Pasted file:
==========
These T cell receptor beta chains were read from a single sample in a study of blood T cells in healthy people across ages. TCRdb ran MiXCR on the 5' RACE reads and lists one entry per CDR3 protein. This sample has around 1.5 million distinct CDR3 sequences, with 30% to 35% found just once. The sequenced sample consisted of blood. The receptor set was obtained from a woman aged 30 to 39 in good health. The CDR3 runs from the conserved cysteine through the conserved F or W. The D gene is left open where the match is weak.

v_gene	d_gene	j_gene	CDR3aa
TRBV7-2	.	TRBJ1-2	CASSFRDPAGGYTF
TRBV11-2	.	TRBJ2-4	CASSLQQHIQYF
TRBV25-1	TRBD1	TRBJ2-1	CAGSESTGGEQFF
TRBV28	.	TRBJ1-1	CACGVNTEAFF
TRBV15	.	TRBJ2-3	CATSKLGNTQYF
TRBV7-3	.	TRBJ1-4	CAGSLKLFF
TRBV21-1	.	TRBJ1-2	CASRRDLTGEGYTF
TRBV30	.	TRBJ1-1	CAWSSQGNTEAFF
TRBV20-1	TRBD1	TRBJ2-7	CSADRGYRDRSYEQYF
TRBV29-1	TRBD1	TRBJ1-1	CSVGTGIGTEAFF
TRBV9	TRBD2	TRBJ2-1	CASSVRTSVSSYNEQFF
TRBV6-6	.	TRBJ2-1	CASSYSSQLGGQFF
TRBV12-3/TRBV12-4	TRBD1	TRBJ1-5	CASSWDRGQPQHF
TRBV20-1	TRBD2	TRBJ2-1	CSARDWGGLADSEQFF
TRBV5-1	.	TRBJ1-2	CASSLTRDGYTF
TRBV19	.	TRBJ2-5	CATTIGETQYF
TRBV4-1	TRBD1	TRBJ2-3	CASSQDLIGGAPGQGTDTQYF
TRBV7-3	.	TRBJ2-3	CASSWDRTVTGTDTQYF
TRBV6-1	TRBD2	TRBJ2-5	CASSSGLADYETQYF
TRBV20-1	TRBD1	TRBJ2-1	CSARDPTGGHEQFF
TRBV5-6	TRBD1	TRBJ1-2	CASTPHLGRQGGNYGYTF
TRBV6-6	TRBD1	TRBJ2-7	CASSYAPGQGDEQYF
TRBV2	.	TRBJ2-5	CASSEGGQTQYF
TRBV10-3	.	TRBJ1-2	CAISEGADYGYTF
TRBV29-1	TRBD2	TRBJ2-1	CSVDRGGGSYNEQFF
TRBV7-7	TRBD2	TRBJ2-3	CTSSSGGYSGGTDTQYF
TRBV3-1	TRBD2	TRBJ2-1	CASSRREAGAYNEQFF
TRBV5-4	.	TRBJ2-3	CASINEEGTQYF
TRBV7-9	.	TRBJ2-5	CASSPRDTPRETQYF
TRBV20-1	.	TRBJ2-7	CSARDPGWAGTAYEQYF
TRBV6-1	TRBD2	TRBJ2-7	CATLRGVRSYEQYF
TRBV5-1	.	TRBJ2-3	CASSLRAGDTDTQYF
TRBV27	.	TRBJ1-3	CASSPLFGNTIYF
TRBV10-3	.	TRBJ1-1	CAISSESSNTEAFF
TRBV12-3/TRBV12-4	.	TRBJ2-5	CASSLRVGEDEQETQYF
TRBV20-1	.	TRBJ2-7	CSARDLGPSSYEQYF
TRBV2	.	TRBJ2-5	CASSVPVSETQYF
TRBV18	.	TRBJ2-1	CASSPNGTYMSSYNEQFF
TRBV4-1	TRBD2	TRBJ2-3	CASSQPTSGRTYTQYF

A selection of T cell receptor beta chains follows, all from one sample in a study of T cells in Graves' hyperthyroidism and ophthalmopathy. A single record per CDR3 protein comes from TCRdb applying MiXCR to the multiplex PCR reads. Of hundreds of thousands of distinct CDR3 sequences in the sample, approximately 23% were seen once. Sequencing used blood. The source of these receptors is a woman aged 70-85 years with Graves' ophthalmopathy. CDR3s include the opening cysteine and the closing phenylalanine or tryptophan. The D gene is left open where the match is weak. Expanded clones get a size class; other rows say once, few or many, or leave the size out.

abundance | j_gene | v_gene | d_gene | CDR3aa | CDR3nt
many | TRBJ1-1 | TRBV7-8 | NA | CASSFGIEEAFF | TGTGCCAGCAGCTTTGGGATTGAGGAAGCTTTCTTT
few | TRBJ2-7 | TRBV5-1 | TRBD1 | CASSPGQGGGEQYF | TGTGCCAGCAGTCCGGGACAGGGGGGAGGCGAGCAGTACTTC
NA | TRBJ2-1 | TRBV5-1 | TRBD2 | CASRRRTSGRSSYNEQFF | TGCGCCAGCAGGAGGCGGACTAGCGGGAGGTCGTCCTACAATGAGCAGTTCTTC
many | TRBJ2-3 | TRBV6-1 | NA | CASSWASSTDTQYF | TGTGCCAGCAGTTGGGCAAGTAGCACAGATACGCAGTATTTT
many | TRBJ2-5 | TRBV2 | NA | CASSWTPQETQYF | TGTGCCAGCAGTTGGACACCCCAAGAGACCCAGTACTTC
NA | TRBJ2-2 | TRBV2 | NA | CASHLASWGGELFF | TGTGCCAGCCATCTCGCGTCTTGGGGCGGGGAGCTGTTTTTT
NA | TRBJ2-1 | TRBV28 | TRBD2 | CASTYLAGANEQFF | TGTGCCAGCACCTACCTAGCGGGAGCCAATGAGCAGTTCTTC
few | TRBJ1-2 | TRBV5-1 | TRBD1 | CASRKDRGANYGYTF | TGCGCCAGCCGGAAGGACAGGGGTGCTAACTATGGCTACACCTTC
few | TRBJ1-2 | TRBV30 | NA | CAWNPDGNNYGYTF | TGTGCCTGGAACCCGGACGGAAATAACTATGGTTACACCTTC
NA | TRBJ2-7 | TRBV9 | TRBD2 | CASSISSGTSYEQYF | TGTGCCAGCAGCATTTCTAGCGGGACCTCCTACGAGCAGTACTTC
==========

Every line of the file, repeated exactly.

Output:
These T cell receptor beta chains were read from a single sample in a study of blood T cells in healthy people across ages. TCRdb ran MiXCR on the 5' RACE reads and lists one entry per CDR3 protein. This sample has around 1.5 million distinct CDR3 sequences, with 30% to 35% found just once. The sequenced sample consisted of blood. The receptor set was obtained from a woman aged 30 to 39 in good health. The CDR3 runs from the conserved cysteine through the conserved F or W. The D gene is left open where the match is weak.

v_gene	d_gene	j_gene	CDR3aa
TRBV7-2	.	TRBJ1-2	CASSFRDPAGGYTF
TRBV11-2	.	TRBJ2-4	CASSLQQHIQYF
TRBV25-1	TRBD1	TRBJ2-1	CAGSESTGGEQFF
TRBV28	.	TRBJ1-1	CACGVNTEAFF
TRBV15	.	TRBJ2-3	CATSKLGNTQYF
TRBV7-3	.	TRBJ1-4	CAGSLKLFF
TRBV21-1	.	TRBJ1-2	CASRRDLTGEGYTF
TRBV30	.	TRBJ1-1	CAWSSQGNTEAFF
TRBV20-1	TRBD1	TRBJ2-7	CSADRGYRDRSYEQYF
TRBV29-1	TRBD1	TRBJ1-1	CSVGTGIGTEAFF
TRBV9	TRBD2	TRBJ2-1	CASSVRTSVSSYNEQFF
TRBV6-6	.	TRBJ2-1	CASSYSSQLGGQFF
TRBV12-3/TRBV12-4	TRBD1	TRBJ1-5	CASSWDRGQPQHF
TRBV20-1	TRBD2	TRBJ2-1	CSARDWGGLADSEQFF
TRBV5-1	.	TRBJ1-2	CASSLTRDGYTF
TRBV19	.	TRBJ2-5	CATTIGETQYF
TRBV4-1	TRBD1	TRBJ2-3	CASSQDLIGGAPGQGTDTQYF
TRBV7-3	.	TRBJ2-3	CASSWDRTVTGTDTQYF
TRBV6-1	TRBD2	TRBJ2-5	CASSSGLADYETQYF
TRBV20-1	TRBD1	TRBJ2-1	CSARDPTGGHEQFF
TRBV5-6	TRBD1	TRBJ1-2	CASTPHLGRQGGNYGYTF
TRBV6-6	TRBD1	TRBJ2-7	CASSYAPGQGDEQYF
TRBV2	.	TRBJ2-5	CASSEGGQTQYF
TRBV10-3	.	TRBJ1-2	CAISEGADYGYTF
TRBV29-1	TRBD2	TRBJ2-1	CSVDRGGGSYNEQFF
TRBV7-7	TRBD2	TRBJ2-3	CTSSSGGYSGGTDTQYF
TRBV3-1	TRBD2	TRBJ2-1	CASSRREAGAYNEQFF
TRBV5-4	.	TRBJ2-3	CASINEEGTQYF
TRBV7-9	.	TRBJ2-5	CASSPRDTPRETQYF
TRBV20-1	.	TRBJ2-7	CSARDPGWAGTAYEQYF
TRBV6-1	TRBD2	TRBJ2-7	CATLRGVRSYEQYF
TRBV5-1	.	TRBJ2-3	CASSLRAGDTDTQYF
TRBV27	.	TRBJ1-3	CASSPLFGNTIYF
TRBV10-3	.	TRBJ1-1	CAISSESSNTEAFF
TRBV12-3/TRBV12-4	.	TRBJ2-5	CASSLRVGEDEQETQYF
TRBV20-1	.	TRBJ2-7	CSARDLGPSSYEQYF
TRBV2	.	TRBJ2-5	CASSVPVSETQYF
TRBV18	.	TRBJ2-1	CASSPNGTYMSSYNEQFF
TRBV4-1	TRBD2	TRBJ2-3	CASSQPTSGRTYTQYF

A selection of T cell receptor beta chains follows, all from one sample in a study of T cells in Graves' hyperthyroidism and ophthalmopathy. A single record per CDR3 protein comes from TCRdb applying MiXCR to the multiplex PCR reads. Of hundreds of thousands of distinct CDR3 sequences in the sample, approximately 23% were seen once. Sequencing used blood. The source of these receptors is a woman aged 70-85 years with Graves' ophthalmopathy. CDR3s include the opening cysteine and the closing phenylalanine or tryptophan. The D gene is left open where the match is weak. Expanded clones get a size class; other rows say once, few or many, or leave the size out.

abundance | j_gene | v_gene | d_gene | CDR3aa | CDR3nt
many | TRBJ1-1 | TRBV7-8 | NA | CASSFGIEEAFF | TGTGCCAGCAGCTTTGGGATTGAGGAAGCTTTCTTT
few | TRBJ2-7 | TRBV5-1 | TRBD1 | CASSPGQGGGEQYF | TGTGCCAGCAGTCCGGGACAGGGGGGAGGCGAGCAGTACTTC
NA | TRBJ2-1 | TRBV5-1 | TRBD2 | CASRRRTSGRSSYNEQFF | TGCGCCAGCAGGAGGCGGACTAGCGGGAGGTCGTCCTACAATGAGCAGTTCTTC
many | TRBJ2-3 | TRBV6-1 | NA | CASSWASSTDTQYF | TGTGCCAGCAGTTGGGCAAGTAGCACAGATACGCAGTATTTT
many | TRBJ2-5 | TRBV2 | NA | CASSWTPQETQYF | TGTGCCAGCAGTTGGACACCCCAAGAGACCCAGTACTTC
NA | TRBJ2-2 | TRBV2 | NA | CASHLASWGGELFF | TGTGCCAGCCATCTCGCGTCTTGGGGCGGGGAGCTGTTTTTT
NA | TRBJ2-1 | TRBV28 | TRBD2 | CASTYLAGANEQFF | TGTGCCAGCACCTACCTAGCGGGAGCCAATGAGCAGTTCTTC
few | TRBJ1-2 | TRBV5-1 | TRBD1 | CASRKDRGANYGYTF | TGCGCCAGCCGGAAGGACAGGGGTGCTAACTATGGCTACACCTTC
few | TRBJ1-2 | TRBV30 | NA | CAWNPDGNNYGYTF | TGTGCCTGGAACCCGGACGGAAATAACTATGGTTACACCTTC
NA | TRBJ2-7 | TRBV9 | TRBD2 | CASSISSGTSYEQYF | TGTGCCAGCAGCATTTCTAGCGGGACCTCCTACGAGCAGTACTTC